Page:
Another important member of the B-complex family, Vitamin B3 facilitates the processes involved with metabolizing fats, proteins and carbohydrates. In addition, over 50 enzymes are able to function properly because of this one vitamin. Niacin, as it’s also called, is one of the more stable vitamins and as such it is able to resist oxidation, heat and alkalies.
Niacin has an interesting effect on the arteries. First, this vitamin helps the arteries widen, which enables blood to circulate more easily. Also, because Niacin lowers the body’s bad (LDL) cholesterol levels, it helps prevent plaque from forming and building-up on artery walls. The result is improved blood flow and even better, a reduced risk of heart attack.
Vitamin B3 also plays a major role in keeping the body’s nervous system, digestive tract and overall mental well-being functioning properly. Healthy skin requires a regular supply of this vitamin. And finally, it’s also required in order to produce various hormones including progesterone and testosterone.
Like the other B vitamins, Vitamin B3 is water soluble, meaning that it’s easily absorbed in water and needs to be constantly resupplied. The body does have the ability to produce a very small quantity of Niacin, but this amount is not enough to meet daily intake requirements. The rest must be supplied either by food or by supplementation.
Vitamin B3 Sources
Niacin is found in more animal products than plant products. Good sources of this vitamin include organ meats (kidney, liver), lean meats, pork, prawns, and even milk from a cow.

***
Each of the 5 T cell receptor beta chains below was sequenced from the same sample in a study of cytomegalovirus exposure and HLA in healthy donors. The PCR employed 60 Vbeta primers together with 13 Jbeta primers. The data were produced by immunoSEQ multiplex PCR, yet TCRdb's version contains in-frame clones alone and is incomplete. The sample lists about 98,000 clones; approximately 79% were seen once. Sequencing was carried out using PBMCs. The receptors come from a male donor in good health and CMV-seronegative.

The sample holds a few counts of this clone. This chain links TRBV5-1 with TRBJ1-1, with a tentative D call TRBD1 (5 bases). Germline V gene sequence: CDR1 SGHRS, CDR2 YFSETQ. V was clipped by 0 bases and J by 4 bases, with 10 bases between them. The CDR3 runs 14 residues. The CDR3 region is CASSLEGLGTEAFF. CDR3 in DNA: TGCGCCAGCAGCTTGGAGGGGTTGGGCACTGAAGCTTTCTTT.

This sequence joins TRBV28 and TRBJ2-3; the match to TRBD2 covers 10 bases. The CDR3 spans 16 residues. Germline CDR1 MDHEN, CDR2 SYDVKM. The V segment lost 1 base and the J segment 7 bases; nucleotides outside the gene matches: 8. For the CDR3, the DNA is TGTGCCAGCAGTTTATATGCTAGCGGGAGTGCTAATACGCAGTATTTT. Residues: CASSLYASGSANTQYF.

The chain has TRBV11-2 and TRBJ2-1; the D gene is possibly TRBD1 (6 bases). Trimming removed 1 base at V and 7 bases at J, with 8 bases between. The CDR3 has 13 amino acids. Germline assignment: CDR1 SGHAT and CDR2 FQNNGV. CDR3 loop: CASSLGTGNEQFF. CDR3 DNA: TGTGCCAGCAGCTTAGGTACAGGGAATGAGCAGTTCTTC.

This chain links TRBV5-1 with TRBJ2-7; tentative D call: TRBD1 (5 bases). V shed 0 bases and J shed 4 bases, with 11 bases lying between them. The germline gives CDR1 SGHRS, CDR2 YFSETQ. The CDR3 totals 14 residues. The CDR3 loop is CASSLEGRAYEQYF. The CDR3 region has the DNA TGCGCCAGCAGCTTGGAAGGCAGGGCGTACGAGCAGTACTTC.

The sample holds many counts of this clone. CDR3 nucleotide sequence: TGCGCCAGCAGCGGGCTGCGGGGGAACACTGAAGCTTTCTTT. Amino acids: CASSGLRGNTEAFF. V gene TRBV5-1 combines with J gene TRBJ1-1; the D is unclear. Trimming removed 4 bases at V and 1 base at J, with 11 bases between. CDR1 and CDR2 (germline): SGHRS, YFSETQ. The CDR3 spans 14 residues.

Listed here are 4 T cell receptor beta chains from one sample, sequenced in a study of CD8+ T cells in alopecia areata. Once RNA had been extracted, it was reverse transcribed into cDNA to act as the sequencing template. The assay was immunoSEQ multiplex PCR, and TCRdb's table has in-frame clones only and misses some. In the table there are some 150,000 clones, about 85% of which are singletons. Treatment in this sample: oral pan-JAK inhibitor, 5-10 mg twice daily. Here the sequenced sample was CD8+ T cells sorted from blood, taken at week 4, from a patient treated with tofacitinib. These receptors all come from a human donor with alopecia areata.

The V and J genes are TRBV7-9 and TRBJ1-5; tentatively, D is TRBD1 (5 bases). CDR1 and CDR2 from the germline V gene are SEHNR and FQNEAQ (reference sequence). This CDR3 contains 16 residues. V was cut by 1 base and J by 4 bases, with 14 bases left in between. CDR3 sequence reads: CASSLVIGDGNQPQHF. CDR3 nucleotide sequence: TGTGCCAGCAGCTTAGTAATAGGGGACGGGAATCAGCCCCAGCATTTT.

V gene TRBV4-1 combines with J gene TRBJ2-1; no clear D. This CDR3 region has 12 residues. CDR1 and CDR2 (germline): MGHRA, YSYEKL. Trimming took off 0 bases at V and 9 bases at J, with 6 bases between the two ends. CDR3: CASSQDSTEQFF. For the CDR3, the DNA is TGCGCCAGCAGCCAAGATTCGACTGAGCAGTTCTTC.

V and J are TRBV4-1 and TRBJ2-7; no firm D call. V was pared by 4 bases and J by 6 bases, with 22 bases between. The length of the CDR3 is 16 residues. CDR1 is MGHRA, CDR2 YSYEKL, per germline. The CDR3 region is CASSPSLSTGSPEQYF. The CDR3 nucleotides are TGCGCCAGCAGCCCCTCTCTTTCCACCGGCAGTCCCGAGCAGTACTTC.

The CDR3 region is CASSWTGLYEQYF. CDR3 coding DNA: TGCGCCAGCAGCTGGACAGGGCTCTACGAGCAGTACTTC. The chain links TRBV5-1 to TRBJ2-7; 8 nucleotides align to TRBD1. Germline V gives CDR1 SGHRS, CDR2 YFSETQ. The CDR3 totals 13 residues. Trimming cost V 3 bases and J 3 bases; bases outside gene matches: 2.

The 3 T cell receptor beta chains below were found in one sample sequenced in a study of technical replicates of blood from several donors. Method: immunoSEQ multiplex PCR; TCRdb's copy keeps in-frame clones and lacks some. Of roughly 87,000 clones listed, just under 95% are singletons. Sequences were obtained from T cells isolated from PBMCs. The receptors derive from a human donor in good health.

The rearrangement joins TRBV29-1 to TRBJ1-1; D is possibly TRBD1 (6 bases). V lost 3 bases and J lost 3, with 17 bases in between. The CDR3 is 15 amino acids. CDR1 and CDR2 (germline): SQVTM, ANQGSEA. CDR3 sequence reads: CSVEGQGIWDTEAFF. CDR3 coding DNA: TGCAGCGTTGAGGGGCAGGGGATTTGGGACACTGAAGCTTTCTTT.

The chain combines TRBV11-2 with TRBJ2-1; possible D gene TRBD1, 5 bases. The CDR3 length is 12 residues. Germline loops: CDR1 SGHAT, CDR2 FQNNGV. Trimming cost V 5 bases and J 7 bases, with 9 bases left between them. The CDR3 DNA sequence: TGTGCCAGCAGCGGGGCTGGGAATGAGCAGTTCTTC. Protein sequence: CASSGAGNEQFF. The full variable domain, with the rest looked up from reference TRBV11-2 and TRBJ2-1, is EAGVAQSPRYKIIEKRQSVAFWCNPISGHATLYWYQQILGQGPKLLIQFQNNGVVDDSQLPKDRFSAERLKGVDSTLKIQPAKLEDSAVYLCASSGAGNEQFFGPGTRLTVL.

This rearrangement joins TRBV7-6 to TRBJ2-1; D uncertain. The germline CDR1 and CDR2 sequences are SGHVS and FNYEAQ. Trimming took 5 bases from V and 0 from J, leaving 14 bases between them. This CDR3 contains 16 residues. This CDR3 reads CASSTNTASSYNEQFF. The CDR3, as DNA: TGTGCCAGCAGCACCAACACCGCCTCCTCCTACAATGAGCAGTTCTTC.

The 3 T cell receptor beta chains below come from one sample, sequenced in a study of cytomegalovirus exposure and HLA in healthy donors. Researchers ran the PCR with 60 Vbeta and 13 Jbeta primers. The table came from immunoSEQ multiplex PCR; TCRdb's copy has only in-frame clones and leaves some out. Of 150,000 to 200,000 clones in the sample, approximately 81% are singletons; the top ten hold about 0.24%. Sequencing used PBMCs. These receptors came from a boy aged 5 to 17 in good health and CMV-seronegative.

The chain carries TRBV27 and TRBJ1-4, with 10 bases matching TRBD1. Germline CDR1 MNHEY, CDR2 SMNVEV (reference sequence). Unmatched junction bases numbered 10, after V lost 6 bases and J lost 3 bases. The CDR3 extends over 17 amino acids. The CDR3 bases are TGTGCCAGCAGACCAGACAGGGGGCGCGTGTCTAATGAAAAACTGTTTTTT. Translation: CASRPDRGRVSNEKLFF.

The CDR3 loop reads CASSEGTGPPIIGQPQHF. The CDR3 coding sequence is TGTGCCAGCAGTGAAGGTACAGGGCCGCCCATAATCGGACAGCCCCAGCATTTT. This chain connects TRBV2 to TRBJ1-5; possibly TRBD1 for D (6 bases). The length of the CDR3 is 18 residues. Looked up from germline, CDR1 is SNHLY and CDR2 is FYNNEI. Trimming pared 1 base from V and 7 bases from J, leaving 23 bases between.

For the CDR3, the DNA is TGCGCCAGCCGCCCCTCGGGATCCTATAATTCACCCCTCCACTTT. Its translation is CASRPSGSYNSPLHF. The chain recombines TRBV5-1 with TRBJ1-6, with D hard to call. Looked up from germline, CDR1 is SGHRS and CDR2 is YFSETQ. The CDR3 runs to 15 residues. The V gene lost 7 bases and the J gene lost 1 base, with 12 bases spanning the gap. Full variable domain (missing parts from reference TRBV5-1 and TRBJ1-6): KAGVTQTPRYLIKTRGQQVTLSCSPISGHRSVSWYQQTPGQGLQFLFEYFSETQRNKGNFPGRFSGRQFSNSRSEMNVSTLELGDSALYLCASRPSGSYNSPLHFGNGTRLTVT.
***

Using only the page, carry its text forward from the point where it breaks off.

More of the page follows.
Some of the other sources include seeds and almonds, rice bran, wheat products, beans, green vegetables, turnips, carrots, and celery. Yeast and bran can be good sources if the bran coating is not removed (as it is during the milling process).
The recommended daily intake of Vitamin B3 (Niacin) is 15 mg for adult women. Women who are pregnant or who are breastfeeding need slightly more. The required daily intake for men is 15 -- 19 mg. Note that some individuals who digest Niacin can experience a red flushness on the skin. If this happens, slow intake and allow the body to get used to Niacin.
Vitamin B3 Deficiency
Even a mild Vitamin B3 deficiency will cause symptoms. These could include: an overall feeling of tiredness, forgetfulness, nausea and/or vomiting, loss of appetite, skin outbursts or lesions, sores in the mouth, headache, anemia, problems in the digestive system and trouble sleeping or relaxing.
When the deficiency is severe, a disease called Pellagra can develop. The first symptom is easily recognizable. A lesion appears on skin that has been exposed to sunlight. This more serious condition must be treated immediately. Pellagra is also characterized by symptoms including dermatitis, irritability, diarrhea or other gastrointestinal trouble, inflammation of the mucous membranes and problems of the nervous system such as depression and other forms of mental disturbances. Because of its ability to keep Pellagra from developing, this vitamin is sometimes referred to Vitamin PP (Pellagra Prevention)